Virginia Hanusik, “The Mississippi River from the Port Eads Lighthouse,” 2020.

On the Front Lines of Change: Reporting From the Gulf of Mexico

In many respects, the Gulf is on the front lines. Massive disruptions brought by climate change, the need to transition to a new energy economy, and the potential collapse of vital ecosystems are on the horizon for the nation as a whole, not just the Gulf region. The smart application of scientific, engineering, and medical knowledge is vitally necessary and provides the best hope for the future. If we can get it right in this unique and challenging setting, we can use that experience to inform the path forward for the nation and the world.

Lauren Alexander Augustine

Supporting the Gulf Region

A skiff cleans up oil from the Deepwater Horizon oil spill in the Gulf of Mexico

Ten Years Into the Gulf Research Program

The Gulf of Mexico is on the front lines of change. But massive disruptions brought by climate change, the need to transition to a new energy economy, and the potential collapse of vital ecosystems are on the horizon for the nation as a whole.Read More

Emergency Management

photograph of bulrushes for the roots that ward off disaster

The Roots That Ward Off Disaster

Recent disasters have strained the Gulf’s ability to respond. Building capacity for local emergency management agencies and disaster research could help the region cope—and thrive.Read More

Landscape and Change

An Elusive and Indefinable Boundary

In her work, the photographer Virginia Hanusik engages with the ongoing environmental crisis on the Gulf Coast by looking at the ways architecture and infrastructure symbolize society’s beliefs about inhabiting space. She photographs certain structures repeatedly to capture a perspective of change and time that’s larger than the frame itself.Read More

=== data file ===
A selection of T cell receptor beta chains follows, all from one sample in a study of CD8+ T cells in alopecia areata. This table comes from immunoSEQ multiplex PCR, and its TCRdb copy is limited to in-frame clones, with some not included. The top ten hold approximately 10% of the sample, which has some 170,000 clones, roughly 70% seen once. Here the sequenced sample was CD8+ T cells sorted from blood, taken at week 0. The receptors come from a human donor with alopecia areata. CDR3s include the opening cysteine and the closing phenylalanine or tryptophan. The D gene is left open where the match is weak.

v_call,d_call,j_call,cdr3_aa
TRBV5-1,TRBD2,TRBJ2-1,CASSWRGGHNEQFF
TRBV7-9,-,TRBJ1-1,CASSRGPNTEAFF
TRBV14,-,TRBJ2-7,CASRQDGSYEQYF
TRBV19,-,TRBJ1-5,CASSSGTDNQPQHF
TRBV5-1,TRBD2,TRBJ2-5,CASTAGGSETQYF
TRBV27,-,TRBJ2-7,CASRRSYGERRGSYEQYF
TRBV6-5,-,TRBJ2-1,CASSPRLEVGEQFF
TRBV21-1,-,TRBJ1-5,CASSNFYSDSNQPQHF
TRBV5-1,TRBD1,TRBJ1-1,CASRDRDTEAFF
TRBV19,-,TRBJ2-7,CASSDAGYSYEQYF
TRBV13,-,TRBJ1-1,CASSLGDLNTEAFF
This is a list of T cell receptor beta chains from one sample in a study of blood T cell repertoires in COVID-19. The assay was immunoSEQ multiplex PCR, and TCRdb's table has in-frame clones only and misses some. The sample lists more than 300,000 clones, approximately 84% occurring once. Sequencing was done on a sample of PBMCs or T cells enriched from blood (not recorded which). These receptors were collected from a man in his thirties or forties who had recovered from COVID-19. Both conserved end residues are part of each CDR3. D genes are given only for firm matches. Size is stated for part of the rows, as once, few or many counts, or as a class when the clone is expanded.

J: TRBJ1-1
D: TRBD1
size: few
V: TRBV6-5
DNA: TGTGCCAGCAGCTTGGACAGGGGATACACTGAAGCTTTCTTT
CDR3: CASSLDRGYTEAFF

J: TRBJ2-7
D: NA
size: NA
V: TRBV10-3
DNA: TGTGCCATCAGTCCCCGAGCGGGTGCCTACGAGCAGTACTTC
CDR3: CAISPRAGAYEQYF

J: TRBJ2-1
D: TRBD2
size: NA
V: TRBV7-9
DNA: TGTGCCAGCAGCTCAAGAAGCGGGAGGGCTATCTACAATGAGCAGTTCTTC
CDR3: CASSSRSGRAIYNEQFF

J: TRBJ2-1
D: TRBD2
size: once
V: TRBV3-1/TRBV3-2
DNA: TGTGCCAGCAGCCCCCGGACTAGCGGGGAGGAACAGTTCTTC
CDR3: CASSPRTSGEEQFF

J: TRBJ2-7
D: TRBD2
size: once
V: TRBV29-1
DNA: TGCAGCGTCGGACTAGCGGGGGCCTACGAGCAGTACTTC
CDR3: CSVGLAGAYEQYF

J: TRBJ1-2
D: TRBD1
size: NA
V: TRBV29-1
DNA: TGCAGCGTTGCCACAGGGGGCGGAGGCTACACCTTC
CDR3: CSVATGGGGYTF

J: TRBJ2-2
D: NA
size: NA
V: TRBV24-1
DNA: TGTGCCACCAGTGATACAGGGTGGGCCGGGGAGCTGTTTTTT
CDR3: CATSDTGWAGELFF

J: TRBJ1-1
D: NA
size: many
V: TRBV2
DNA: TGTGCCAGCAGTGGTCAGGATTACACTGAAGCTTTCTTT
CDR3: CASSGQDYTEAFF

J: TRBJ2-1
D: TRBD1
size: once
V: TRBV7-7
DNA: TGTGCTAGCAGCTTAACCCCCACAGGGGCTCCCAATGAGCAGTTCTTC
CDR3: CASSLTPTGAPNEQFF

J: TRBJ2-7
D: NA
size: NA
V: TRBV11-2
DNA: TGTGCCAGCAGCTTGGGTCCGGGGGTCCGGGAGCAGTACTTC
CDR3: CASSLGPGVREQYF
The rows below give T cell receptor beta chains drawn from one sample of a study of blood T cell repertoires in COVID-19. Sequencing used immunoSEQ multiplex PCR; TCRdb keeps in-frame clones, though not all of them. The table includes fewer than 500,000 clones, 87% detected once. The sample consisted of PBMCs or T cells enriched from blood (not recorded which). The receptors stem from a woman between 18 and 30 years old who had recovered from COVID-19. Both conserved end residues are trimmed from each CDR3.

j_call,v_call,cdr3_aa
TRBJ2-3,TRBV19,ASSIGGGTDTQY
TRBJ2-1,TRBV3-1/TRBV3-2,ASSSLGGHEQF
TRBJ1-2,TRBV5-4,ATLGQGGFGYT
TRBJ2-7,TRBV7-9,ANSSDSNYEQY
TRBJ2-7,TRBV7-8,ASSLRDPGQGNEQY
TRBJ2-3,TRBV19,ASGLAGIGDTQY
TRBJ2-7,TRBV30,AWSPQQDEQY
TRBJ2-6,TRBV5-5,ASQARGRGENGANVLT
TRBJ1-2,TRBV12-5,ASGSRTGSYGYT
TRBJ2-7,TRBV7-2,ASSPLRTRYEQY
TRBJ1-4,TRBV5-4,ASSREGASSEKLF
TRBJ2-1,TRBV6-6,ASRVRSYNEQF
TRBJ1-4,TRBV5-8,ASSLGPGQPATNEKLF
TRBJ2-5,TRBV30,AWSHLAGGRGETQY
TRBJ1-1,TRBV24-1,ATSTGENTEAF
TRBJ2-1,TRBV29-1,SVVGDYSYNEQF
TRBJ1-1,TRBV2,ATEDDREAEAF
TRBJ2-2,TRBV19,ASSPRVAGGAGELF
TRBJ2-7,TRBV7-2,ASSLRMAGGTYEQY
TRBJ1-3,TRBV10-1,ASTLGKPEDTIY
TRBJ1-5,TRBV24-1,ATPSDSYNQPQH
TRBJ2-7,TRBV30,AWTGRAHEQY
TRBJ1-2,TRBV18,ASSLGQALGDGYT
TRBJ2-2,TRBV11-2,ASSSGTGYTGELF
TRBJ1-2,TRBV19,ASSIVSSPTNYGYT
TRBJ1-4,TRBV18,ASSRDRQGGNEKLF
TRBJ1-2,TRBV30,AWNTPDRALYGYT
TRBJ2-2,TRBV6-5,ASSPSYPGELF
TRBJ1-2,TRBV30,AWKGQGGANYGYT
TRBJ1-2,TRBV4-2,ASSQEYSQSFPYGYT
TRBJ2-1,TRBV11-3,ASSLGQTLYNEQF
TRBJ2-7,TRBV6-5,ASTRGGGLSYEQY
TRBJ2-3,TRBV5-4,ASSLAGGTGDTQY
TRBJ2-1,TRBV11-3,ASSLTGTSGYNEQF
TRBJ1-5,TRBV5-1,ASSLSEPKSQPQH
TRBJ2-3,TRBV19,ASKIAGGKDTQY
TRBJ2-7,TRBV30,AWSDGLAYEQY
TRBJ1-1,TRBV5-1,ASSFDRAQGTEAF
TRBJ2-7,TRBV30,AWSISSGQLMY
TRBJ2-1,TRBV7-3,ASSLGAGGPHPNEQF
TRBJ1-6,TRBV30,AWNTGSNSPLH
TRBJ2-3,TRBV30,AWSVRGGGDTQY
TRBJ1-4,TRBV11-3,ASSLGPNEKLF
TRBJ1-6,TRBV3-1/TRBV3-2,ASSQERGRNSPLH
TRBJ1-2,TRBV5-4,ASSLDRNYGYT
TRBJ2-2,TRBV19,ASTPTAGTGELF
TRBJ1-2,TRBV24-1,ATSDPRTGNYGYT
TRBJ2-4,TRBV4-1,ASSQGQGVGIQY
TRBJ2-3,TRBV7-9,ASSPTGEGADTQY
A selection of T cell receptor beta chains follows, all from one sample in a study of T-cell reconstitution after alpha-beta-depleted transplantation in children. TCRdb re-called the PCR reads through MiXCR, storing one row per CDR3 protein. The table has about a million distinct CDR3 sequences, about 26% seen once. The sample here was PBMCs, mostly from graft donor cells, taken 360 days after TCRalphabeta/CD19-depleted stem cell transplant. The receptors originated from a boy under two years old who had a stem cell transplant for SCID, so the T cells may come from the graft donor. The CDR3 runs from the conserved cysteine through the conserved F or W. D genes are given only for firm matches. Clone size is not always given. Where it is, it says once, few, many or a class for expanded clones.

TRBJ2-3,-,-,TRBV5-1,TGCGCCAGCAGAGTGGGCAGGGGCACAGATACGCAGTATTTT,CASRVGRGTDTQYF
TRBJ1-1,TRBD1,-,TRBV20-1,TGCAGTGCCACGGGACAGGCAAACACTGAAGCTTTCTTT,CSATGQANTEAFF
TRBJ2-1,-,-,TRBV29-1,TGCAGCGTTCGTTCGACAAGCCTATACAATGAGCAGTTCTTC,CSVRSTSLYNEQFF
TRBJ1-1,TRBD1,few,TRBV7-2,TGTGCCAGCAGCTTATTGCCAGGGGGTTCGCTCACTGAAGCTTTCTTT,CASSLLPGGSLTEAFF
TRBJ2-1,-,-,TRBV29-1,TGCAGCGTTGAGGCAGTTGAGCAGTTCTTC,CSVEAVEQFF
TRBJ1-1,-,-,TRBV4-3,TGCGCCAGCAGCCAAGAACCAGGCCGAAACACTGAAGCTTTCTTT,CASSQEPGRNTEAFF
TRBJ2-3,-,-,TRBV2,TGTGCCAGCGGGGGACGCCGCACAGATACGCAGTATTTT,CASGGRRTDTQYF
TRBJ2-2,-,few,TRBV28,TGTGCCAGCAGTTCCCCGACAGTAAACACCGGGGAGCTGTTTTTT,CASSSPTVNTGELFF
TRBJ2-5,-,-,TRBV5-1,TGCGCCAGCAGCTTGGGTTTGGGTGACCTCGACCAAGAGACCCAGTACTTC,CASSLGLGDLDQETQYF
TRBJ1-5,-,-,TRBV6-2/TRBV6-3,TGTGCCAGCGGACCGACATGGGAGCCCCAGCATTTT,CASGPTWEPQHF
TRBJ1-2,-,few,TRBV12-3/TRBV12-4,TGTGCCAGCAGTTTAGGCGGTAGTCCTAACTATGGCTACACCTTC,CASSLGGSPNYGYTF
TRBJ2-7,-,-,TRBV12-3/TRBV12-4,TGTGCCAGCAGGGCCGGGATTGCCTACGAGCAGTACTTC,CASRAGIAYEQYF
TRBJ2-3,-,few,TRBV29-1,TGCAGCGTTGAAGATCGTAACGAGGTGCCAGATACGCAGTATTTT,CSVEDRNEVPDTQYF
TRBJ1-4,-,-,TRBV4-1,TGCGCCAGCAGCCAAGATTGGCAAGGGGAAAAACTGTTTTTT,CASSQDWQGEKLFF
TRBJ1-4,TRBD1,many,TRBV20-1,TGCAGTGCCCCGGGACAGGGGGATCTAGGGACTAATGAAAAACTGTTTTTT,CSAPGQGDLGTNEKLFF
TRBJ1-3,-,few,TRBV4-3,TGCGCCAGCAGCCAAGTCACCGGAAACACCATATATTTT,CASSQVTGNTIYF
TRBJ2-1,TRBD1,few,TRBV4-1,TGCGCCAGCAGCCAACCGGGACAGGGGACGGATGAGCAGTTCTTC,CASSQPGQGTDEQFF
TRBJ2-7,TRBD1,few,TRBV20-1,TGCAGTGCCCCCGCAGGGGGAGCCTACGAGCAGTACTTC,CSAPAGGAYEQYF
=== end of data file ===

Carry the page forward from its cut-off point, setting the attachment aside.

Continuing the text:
An Endangered Refuge

In the Heart of the Yakni Chitto

Monique Verdin’s work seeks to understand the profound ways that climate, the fossil fuel industry, and the shifting waters of the Gulf of Mexico are changing a place that has been a refuge for her Houma ancestors.Read More

The Ongoing Transformation

Building Community in the Bayou 

A citizen of the United Houma Nation, Monique Verdin uses art and activism to give voice to indigenous and marginalized communities on the Gulf Coast—a region climate, industry, and more.Read More

“A lot of my work has been to sound the alarm and to recognize that yes, we may be on the front lines, but none of us will be able to hide from the consequences of a changing climate.”

—Monique Verdin

The Loop Current

Gewin on the loop current

A Scientific “Forced Marriage” Takes on the Mysteries of the Loop Current

Decisionmakers need insights on how this powerful current shapes hurricanes, fisheries, energy supplies, and life in the Gulf of Mexico. An ambitious project to collect data and predict the current’s erratic behavior is compelling scientists to cross disciplines as well as borders.Read More

The Energy Transition

Tristan Baurick on the energy transition in Port Arthur, Texas

How Will Carbon Capture Transform Port Arthur, Texas?

Advances in engineering and financial incentives are putting a Gulf Coast city at the forefront of the energy transition. Can policies make good on promises to clean the environment and create jobs?Read More

Ghosts of the Gulf

Brandon Ballengée, "MIA Deepwater Florida Dreamer Anglerfish" (2020–2021)

Environmental Apparitions

“Since the 2010 Deepwater Horizon oil spill,” writes artist and biologist Brandon Ballengée, “much of my art and research as a biologist has focused on the Gulf of Mexico. The spill’s long-term impact on fishes, along with other biota and Gulf ecosystems, is still not well understood. Additionally, there have been thousands of smaller spills, including the Taylor Energy oil spill—the longest running in US history—which began in 2004 and continues to leak today. Through my art, I want to give visual form to these environmental insults and inspire individual actions toward positive socioecological change.”Read More

Header photograph: Virginia Hanusik, The Mississippi River from the Port Eads Lighthouse, 2020.
This series is made possible by funding from the Gulf Research Program to mark the tenth anniversary of its founding.